Designated COVID units make time for compassion
It doesn’t look all that different from a standard hospital unit. Staff are calm, coordinated. They move around one another in a well-choreographed dance as they care for patients, check test results, and disinfect surfaces. But a trained eye will notice some important distinctions—layers of PPE including face shields, gloves, and gowns are applied before interacting with patients. Signage politely warns that rooms should only be entered for essential care. And the hallway near the entrance and exit is decked with two colourful bulletin boards: one honouring the people who didn’t make it, and one celebrating those who did.
Beverly Blackwood made her departure from Hamilton Health Sciences’ 8 West (HHS) COVID unit in May. The 69-year old was wheeled down the hall flanked by staff and doctors cheering her on after 40 long days on the unit.
She came to the hospital after an outbreak in the care home where she was staying and remained for several weeks. She barely recalls her trip to the hospital. Following her positive test result, she says everything was a blur for the first week or so. “They told me for the first week I was crying out for help, and not wanting to eat.”
Focused on the silver lining, Blackwood says that her diagnosis was traumatic, but she was very glad to have ended up at HHS’ Hamilton General Hospital.
“The care I got here was amazing,” she says. “It’s upsetting to have this sickness, but when you have people who care, checking in on you, cleaning the room twice a day, you feel so cared for.”
It takes a special blend of compassion and courage to work on a COVID unit. Both 8 West and ICU South at HGH are devoted to COVID patients. They are grouped together to prevent the disease from spreading into other areas of the hospital. The staff and doctors on these units know they are coming to work every day in an environment where the virus exists.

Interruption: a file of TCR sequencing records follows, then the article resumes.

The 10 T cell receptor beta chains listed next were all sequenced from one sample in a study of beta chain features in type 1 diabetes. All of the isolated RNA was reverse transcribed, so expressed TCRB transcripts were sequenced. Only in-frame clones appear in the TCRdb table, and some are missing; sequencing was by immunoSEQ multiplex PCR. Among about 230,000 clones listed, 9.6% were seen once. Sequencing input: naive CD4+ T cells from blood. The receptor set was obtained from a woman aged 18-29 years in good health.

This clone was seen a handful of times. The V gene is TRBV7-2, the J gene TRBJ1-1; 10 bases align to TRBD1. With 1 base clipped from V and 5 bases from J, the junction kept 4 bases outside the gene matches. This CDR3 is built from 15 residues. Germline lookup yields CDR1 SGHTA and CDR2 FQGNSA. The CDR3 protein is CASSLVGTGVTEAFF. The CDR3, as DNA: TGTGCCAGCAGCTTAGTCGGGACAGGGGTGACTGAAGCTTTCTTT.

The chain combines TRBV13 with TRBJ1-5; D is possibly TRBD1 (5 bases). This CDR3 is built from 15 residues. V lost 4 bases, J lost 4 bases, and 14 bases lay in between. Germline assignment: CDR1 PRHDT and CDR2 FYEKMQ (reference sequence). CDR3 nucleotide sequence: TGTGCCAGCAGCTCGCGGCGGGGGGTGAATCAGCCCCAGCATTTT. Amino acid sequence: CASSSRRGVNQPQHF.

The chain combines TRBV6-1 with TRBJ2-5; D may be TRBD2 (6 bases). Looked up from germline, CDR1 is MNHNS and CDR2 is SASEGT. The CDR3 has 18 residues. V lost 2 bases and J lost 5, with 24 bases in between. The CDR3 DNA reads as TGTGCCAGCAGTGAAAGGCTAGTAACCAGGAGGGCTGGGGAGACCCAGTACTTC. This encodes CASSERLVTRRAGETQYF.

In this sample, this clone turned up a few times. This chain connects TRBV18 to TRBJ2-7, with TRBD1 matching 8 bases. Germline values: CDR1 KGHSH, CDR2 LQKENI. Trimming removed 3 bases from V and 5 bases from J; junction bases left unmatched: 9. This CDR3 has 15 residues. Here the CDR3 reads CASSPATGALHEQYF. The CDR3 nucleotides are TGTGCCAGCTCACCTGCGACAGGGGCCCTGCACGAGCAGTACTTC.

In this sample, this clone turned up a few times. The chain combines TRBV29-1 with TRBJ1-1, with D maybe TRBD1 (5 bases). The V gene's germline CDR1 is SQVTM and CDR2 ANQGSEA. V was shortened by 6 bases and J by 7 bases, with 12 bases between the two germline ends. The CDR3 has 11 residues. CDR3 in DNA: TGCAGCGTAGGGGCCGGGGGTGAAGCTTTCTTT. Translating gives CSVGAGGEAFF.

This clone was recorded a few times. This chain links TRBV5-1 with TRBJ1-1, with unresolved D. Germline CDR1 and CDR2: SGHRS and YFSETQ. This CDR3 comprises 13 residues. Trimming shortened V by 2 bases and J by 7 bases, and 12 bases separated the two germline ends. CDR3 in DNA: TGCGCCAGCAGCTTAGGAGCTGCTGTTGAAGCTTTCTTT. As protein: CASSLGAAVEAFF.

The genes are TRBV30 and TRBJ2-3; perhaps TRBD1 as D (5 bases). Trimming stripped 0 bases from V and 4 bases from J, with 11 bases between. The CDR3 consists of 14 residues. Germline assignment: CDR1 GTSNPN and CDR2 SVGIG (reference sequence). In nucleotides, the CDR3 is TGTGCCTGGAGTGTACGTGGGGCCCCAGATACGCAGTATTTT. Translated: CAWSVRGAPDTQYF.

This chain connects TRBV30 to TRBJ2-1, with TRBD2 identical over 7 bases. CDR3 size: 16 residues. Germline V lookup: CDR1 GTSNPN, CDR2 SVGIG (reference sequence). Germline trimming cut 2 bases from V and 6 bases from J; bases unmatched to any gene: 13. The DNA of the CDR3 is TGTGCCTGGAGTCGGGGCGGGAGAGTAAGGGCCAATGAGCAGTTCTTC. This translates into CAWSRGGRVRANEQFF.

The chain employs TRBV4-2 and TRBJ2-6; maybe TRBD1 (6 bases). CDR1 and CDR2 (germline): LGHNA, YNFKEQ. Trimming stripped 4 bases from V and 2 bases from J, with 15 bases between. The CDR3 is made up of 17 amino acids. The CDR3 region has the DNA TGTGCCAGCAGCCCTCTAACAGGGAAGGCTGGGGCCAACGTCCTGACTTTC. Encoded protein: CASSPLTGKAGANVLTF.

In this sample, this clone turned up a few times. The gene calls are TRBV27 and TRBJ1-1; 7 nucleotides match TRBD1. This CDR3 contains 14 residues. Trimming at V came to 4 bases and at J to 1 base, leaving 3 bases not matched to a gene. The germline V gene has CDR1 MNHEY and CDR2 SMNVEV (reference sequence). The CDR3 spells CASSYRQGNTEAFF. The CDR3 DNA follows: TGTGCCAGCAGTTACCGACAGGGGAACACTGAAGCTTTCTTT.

“We’ve been very fortunate to empty out the one floor and maintain one dedicated space to caring for these patients and one dedicated group of individuals to care for them,” says registered nurse Corry Koning. “With us being the designated unit we can really understand what we need to do to care for them and how best to care for them.”
Staff and doctors take extreme care to protect both their patients and themselves. The ritual ‘donning and doffing’ of PPE is exact. Environmental aides methodically clean every possible surface that has been touched. These additional measures can add to the workload and stress of the job, but the team finds time for little personal moments with patients, even in the ICU.
“I feel my colleagues have truly stepped up,” says Claudia Poulin, a charge respiratory therapist. “To hold hands when people are short of breath, or to assure patients that they are safe when in isolation rooms. I think this virus has strengthened our talent to roll with the punches and adapt to uncharted waters.”
Those tender moments made a lasting impression on Blackwood. She says she has many warm memories from this otherwise terrifying time. “It made me feel special. I certainly didn’t feel special when I came in here. I thought I was dying.”
“We have never been too overwhelmed or short-staffed to provide the compassion, respect and empathy these people deserve when hospitalized during this pandemic,” adds Poulin.
All staff caring for COVID patients agree that the experience has brought them closer together. They have drawn on each other’s courage, skills, and kindness to deliver the best possible care.